Frequently very funny, undeniably aimed at younger audiences, and true to the source material, "The Peanuts Movie" is too mild-mannered to win over brand new audiences, but it's going to please people who were already fond of the underlying property, and it should be a big nostalgia-driven hit for the studio.

Reviewed by christopher-cole83 10 / 10

Absolutely Faithful Adaptation that "Sparky" Would Be Proud Of

Ten stars is too low of a rating! I am a thoroughly invested Peanuts fan, and have been for as long as I can remember (I'll be 32 this year). Peanuts is far and away my all time favorite cartoon. I have always appreciated the blend of childhood innocence with deep theology and philosophy that is present throughout the 65 years since the world was introduced to the lovable blockhead Charlie Brown (actually 68 years going back to 'Li'l Folks').

This movie continues the blend: both modern and classic animation styles that I believe set Blue Sky Studios apart from and ahead of both Pixar and Dreamworks; a classic Vince Guraldi soundtrack with some tastefully and not overdone modern sound; but best of all nearly all the classic tropes and references to story lines blended together in a thoroughly entertaining story that might have come from Schulz himself.

Without giving too much away, this movie has everything any and every super fan of Peanuts could want: kite eating tree; baseball; hockey; an epic battle with the Red Baron; Lucy's booth; Schroeder's toy piano and Beethoven; Snoopy sneaking into school; Leo Tolstoy's 'War and Peace'; and Charlie Brown pining away for the little red headed girl.

As I said, ten out of ten is too low a rating.

Reviewed by muslimbellydancer 10 / 10

My son Muhammad wanted to see this great movie again.

When the Little Red-Haired Girl moves into his neighborhood, Charlie Brown develops a crush on her, but is frustrated that his long-running streak of bad luck will prevent him from ever getting noticed. Lucy tells Charlie that he should try being more confident. Charlie Brown decides to embark upon a series of new activities in hope of finding one that will get the Little Red-Haired Girl to notice him. His first attempt is to participate in the school's talent show with a magic act. However, when his sister Sally's act goes wrong, Charlie Brown sacrifices his time for her and then with Snoopy's help, rescues his sister and her act, only to humiliate himself in return. Learning that the Little Red-Haired Girl likes dancing, Charlie signs up for the school dance and gets Snoopy to teach him all his best moves. At the dance, Charlie Brown starts to attract praise for his skills until he slips and sets off the sprinkler system, which causes the dance to be cut short. All the other students forget his success and blame him for ruining their fun.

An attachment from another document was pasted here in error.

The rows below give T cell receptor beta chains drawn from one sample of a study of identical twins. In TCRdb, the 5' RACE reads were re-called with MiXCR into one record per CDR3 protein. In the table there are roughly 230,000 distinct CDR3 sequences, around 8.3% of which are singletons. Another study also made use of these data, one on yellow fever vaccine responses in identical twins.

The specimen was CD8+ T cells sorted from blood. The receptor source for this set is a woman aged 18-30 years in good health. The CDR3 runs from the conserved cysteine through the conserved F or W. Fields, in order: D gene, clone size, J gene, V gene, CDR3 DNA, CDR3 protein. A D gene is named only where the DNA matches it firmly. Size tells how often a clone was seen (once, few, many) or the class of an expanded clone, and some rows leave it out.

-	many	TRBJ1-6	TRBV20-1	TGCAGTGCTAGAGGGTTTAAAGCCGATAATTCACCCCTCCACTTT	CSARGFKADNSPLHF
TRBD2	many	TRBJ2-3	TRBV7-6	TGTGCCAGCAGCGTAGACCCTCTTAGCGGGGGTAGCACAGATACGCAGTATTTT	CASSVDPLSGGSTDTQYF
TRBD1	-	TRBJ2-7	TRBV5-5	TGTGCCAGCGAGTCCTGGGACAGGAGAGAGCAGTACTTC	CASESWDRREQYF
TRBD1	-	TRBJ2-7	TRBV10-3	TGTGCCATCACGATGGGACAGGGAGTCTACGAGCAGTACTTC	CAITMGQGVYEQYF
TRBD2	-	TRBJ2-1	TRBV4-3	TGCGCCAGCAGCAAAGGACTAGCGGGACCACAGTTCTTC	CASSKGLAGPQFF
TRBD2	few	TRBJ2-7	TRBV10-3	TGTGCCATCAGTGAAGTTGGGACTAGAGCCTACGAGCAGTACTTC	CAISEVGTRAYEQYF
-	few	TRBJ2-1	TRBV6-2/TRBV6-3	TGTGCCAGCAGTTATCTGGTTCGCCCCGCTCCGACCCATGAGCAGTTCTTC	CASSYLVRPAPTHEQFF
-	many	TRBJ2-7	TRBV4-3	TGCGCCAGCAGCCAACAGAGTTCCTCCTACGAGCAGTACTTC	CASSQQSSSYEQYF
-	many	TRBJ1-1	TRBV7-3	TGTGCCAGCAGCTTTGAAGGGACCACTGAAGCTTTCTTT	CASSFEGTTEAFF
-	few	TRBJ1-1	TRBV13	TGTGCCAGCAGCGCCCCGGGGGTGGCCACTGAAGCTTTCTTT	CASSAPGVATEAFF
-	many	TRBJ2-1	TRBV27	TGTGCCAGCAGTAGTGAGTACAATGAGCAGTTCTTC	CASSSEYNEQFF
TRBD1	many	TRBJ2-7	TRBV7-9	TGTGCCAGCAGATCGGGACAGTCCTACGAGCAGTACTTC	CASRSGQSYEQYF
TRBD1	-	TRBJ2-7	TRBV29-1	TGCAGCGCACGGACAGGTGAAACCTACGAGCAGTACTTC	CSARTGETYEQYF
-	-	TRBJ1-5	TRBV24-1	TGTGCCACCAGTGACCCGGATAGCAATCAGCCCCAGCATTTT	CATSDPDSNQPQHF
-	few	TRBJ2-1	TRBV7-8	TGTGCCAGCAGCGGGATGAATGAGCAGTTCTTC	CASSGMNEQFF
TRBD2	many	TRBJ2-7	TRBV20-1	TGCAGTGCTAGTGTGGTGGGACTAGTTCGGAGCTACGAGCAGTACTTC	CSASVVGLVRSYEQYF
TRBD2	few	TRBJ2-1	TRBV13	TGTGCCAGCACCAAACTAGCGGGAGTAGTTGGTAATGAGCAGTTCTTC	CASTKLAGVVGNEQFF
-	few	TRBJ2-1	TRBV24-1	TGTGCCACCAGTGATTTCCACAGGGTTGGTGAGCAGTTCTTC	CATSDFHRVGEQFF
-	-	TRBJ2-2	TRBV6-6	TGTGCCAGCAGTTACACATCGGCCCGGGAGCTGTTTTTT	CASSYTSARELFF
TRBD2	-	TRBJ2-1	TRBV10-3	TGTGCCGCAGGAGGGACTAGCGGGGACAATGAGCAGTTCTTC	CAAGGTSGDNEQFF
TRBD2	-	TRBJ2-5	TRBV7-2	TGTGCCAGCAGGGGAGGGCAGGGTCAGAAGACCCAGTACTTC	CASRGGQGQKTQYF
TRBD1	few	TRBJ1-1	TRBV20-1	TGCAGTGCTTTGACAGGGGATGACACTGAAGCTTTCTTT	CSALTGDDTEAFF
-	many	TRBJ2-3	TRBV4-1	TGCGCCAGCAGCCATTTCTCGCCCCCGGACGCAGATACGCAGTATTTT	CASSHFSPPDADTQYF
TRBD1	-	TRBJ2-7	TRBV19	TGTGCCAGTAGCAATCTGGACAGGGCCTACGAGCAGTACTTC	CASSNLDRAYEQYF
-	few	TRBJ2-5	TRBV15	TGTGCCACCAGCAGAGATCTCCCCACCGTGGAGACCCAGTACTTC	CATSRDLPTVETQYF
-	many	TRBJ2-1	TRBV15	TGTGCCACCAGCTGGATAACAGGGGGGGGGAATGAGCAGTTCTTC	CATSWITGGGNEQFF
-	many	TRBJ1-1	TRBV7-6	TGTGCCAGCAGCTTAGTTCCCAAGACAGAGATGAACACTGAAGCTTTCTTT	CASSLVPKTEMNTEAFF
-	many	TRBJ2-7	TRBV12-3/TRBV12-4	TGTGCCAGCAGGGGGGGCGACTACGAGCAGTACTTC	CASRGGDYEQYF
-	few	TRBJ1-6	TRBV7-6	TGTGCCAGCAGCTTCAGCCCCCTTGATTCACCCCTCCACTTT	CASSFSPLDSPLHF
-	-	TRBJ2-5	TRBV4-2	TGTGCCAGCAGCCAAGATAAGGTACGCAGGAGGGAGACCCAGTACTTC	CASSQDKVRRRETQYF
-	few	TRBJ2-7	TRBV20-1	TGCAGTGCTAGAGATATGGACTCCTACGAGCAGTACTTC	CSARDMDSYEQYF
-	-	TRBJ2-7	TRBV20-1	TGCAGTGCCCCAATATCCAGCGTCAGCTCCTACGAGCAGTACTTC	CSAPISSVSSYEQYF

Later, Charlie Brown is partnered with the Little Red-Haired Girl to write a book report. At first, he is excited to have a chance to be with her, but she is called away for a week to deal with a family illness, leaving Charlie Brown to write the report all by himself. Hoping to impress both the Little Red-Haired Girl and his teacher, Charlie Brown writes his report on the collegiate-level novel War and Peace. At the same time, Charlie Brown finds he is the only student to get a perfect score on a standardized test. The other children congratulate him, and his popularity begins to climb. However, when he goes to accept a medal at a school assembly, he learns that the test papers were accidentally mixed up and that the perfect score actually belongs to Peppermint Patty. Charlie Brown declines the medal, losing all his new-found popularity. He feels worse when his book report is destroyed, and admits to the Little Red-Haired Girl that he has caused them to both fail the assignment.

At the end of the school year, Charlie Brown is surprised when the Little Red-Haired Girl chooses him for a pen pal. Linus convinces Charlie Brown that he needs to tell the Little Red-Haired Girl how he feels about her before she leaves for the summer. Racing to her house, he discovers that she is about to leave on a bus for summer camp. He tries to chase the bus, but is prevented from reaching it. Just as he is about to give up, Charlie Brown sees a kite fall from the Kite-Eating Tree, and the string becomes entangled around his waist and sails away with him, quickly bringing him up to the bus's window. Amazed to see Charlie Brown successfully flying a kite, the other children follow.

Upon reaching the bus, Charlie Brown finally asks the Little Red-Haired Girl why she chose him in spite of his failures. The Little Red-Haired Girl explains she admires his selflessness and praises him as an honest, caring, and compassionate person. The two promise to write to one another. The other children catch up to Charlie Brown and crowd around to congratulate him before picking him up on their shoulders and carrying him away.

In a side story, Snoopy, upon discovering a typewriter in a dumpster, decides to write a novel about his alter-ego, the World War I Flying Ace, trying to save his lover Fifi from the Red Baron. He ends up acting out his adventure, coming across the Peanuts gang several times along the way. He successfully defeats the Red Baron and rescues Fifi. However, as he is celebrating his victory with Fifi and his siblings, he learns that the Red Baron has survived, causing him to furiously declare revenge.

Both me and my only son Muhammad enjoyed this movie and honestly my son wanted to see this great movie again. Well Done.